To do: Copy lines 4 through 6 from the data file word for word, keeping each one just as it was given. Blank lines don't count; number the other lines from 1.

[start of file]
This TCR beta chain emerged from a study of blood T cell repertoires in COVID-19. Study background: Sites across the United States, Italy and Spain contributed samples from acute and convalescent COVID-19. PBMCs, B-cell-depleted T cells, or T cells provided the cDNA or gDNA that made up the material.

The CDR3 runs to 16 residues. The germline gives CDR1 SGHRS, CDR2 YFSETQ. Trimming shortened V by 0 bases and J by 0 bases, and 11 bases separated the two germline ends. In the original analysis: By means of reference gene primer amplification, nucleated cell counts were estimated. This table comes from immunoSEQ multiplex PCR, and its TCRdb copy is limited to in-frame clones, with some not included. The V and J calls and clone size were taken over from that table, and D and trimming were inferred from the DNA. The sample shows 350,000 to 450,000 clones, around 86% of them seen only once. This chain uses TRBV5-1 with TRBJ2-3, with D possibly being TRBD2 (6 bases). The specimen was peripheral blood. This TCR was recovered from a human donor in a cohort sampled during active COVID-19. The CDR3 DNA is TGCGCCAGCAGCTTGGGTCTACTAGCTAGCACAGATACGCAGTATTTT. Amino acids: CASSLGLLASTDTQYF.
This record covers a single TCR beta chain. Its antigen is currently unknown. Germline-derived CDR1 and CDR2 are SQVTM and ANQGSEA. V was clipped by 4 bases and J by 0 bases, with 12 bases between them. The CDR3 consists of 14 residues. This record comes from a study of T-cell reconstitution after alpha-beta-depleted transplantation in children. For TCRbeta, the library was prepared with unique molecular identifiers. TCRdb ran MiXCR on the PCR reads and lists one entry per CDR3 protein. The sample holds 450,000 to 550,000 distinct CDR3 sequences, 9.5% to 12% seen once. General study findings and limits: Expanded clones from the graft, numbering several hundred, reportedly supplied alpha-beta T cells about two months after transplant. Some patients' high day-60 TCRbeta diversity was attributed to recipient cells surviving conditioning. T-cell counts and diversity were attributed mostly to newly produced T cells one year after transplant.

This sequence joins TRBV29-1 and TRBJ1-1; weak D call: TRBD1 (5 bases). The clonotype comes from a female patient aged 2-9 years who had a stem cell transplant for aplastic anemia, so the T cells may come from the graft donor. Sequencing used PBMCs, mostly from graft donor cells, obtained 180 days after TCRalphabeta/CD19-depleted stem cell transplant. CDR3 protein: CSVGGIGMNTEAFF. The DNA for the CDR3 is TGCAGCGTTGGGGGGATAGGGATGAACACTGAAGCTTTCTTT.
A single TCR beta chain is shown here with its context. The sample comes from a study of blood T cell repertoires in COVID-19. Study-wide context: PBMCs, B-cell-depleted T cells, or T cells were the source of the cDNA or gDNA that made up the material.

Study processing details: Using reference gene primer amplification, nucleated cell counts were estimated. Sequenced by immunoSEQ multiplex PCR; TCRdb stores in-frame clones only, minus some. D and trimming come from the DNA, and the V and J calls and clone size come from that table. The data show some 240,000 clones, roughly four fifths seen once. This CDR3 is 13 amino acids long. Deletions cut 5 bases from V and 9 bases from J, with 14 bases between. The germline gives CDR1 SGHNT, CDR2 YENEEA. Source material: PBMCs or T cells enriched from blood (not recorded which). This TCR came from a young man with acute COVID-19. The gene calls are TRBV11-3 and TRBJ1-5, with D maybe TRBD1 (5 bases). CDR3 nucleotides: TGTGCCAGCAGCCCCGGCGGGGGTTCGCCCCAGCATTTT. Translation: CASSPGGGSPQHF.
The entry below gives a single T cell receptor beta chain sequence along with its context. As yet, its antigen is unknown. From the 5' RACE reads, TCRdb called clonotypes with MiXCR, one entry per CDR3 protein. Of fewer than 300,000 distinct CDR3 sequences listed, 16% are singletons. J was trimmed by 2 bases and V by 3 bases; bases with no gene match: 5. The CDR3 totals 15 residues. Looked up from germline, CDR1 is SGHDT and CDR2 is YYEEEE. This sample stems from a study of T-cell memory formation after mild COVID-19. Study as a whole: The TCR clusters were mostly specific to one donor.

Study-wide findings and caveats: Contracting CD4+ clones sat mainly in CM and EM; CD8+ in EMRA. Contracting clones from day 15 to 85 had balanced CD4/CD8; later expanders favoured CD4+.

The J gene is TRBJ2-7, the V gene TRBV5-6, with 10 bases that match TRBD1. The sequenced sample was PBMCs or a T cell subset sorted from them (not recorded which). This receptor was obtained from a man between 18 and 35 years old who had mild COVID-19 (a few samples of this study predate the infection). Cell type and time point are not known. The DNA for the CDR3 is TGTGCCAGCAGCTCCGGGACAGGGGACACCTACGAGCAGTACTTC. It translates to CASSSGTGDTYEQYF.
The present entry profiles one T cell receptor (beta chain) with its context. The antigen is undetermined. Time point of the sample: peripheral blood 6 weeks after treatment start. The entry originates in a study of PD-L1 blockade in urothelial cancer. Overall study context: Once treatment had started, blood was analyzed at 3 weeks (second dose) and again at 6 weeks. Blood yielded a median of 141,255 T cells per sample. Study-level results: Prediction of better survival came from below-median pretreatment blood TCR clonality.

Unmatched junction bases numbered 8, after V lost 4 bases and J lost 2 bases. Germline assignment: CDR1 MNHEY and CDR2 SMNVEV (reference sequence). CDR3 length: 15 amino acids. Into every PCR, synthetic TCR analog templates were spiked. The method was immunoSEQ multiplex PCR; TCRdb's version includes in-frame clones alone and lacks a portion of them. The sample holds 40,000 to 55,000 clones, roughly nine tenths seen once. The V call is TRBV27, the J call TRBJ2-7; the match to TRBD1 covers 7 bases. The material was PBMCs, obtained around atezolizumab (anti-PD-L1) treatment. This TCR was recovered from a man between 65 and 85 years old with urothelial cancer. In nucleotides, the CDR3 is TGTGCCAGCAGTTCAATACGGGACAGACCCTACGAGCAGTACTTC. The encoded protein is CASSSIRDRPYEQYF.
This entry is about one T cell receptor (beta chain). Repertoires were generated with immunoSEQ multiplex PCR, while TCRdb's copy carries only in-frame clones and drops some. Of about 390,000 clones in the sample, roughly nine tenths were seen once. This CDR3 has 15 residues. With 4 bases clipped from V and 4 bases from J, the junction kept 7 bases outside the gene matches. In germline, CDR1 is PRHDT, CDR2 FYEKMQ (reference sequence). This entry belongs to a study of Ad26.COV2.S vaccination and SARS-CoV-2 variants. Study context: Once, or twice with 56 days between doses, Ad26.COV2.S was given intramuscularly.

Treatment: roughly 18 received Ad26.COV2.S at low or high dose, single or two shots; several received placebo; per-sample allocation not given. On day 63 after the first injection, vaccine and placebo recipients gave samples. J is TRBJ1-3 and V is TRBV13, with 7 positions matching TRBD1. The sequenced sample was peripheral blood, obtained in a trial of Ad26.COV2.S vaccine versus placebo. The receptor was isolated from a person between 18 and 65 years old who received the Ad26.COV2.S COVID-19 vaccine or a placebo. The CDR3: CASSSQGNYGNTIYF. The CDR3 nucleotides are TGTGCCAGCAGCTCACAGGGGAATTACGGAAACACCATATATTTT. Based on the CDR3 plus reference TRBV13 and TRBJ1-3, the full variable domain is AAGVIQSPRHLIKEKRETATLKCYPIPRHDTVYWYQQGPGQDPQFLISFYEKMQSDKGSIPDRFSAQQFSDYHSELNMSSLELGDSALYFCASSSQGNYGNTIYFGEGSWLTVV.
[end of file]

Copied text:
This sequence joins TRBV29-1 and TRBJ1-1; weak D call: TRBD1 (5 bases). The clonotype comes from a female patient aged 2-9 years who had a stem cell transplant for aplastic anemia, so the T cells may come from the graft donor. Sequencing used PBMCs, mostly from graft donor cells, obtained 180 days after TCRalphabeta/CD19-depleted stem cell transplant. CDR3 protein: CSVGGIGMNTEAFF. The DNA for the CDR3 is TGCAGCGTTGGGGGGATAGGGATGAACACTGAAGCTTTCTTT.
A single TCR beta chain is shown here with its context. The sample comes from a study of blood T cell repertoires in COVID-19. Study-wide context: PBMCs, B-cell-depleted T cells, or T cells were the source of the cDNA or gDNA that made up the material.

Study processing details: Using reference gene primer amplification, nucleated cell counts were estimated. Sequenced by immunoSEQ multiplex PCR; TCRdb stores in-frame clones only, minus some. D and trimming come from the DNA, and the V and J calls and clone size come from that table. The data show some 240,000 clones, roughly four fifths seen once. This CDR3 is 13 amino acids long. Deletions cut 5 bases from V and 9 bases from J, with 14 bases between. The germline gives CDR1 SGHNT, CDR2 YENEEA. Source material: PBMCs or T cells enriched from blood (not recorded which). This TCR came from a young man with acute COVID-19. The gene calls are TRBV11-3 and TRBJ1-5, with D maybe TRBD1 (5 bases). CDR3 nucleotides: TGTGCCAGCAGCCCCGGCGGGGGTTCGCCCCAGCATTTT. Translation: CASSPGGGSPQHF.